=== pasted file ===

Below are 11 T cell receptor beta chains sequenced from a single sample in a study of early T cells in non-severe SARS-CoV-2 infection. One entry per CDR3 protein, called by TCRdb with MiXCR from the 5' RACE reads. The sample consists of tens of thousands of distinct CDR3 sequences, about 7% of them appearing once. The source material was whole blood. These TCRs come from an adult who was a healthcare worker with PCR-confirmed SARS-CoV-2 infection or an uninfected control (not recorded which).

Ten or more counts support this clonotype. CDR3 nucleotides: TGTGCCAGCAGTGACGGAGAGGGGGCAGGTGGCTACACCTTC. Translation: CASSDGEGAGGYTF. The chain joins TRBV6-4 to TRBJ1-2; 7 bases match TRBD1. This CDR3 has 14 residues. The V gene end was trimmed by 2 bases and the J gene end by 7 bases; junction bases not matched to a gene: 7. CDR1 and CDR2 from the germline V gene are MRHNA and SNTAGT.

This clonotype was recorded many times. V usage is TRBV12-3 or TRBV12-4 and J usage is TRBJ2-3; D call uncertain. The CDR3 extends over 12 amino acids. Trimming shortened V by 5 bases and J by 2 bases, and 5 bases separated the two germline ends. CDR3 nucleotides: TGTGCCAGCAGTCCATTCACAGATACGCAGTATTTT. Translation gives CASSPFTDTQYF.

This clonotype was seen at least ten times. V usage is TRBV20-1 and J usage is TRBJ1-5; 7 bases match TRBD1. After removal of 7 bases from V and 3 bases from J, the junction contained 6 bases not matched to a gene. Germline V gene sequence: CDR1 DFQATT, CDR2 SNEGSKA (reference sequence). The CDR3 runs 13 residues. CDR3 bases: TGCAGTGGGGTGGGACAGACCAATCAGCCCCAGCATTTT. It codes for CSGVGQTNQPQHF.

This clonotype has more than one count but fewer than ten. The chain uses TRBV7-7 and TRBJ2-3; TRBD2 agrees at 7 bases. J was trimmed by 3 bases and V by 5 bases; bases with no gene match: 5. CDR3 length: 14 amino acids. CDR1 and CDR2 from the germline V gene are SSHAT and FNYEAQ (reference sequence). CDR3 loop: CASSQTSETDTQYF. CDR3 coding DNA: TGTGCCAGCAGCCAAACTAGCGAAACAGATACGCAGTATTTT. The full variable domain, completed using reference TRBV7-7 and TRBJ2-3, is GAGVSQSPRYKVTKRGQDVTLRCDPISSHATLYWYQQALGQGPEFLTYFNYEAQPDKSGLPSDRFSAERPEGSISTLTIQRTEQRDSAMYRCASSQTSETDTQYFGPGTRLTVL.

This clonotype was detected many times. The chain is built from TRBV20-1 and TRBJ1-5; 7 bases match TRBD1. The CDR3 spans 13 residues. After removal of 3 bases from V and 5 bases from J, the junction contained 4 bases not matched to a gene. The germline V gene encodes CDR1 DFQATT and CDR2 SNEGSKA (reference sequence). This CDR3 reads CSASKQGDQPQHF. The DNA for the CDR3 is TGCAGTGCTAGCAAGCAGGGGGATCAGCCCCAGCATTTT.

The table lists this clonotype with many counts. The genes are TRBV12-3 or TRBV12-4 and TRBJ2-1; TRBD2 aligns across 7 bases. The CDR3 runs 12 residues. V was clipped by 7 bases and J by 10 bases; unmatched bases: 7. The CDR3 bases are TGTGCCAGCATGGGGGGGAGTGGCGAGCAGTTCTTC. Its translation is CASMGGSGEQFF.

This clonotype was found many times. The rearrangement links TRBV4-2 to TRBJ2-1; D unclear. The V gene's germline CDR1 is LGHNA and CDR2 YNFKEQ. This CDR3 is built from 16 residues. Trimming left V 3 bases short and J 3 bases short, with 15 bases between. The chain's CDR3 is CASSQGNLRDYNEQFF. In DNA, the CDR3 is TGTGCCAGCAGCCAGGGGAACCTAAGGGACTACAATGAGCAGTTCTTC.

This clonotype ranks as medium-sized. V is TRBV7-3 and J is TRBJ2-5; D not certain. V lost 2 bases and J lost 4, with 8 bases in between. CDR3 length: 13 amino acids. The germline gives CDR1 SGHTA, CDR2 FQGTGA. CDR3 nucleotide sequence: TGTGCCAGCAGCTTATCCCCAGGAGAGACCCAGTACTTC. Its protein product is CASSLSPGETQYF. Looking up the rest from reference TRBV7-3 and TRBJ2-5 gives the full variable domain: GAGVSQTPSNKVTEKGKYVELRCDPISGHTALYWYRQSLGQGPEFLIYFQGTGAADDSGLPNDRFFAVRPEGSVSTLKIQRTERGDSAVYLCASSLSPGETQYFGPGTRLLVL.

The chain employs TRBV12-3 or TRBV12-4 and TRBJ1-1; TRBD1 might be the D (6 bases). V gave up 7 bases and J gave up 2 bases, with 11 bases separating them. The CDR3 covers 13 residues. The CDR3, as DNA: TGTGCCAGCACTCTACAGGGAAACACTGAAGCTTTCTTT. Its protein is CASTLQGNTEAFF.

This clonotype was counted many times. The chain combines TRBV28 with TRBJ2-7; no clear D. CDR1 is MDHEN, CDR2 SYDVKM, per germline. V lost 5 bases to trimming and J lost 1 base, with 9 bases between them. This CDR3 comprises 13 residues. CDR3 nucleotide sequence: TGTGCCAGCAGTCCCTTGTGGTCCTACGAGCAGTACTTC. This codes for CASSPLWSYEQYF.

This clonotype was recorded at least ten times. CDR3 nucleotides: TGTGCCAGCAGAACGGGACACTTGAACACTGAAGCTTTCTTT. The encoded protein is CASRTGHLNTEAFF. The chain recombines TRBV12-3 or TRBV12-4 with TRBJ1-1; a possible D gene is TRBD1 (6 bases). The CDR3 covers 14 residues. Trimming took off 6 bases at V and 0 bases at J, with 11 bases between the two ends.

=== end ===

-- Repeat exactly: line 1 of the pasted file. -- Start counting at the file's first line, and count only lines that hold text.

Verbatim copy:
Below are 11 T cell receptor beta chains sequenced from a single sample in a study of early T cells in non-severe SARS-CoV-2 infection. One entry per CDR3 protein, called by TCRdb with MiXCR from the 5' RACE reads. The sample consists of tens of thousands of distinct CDR3 sequences, about 7% of them appearing once. The source material was whole blood. These TCRs come from an adult who was a healthcare worker with PCR-confirmed SARS-CoV-2 infection or an uninfected control (not recorded which).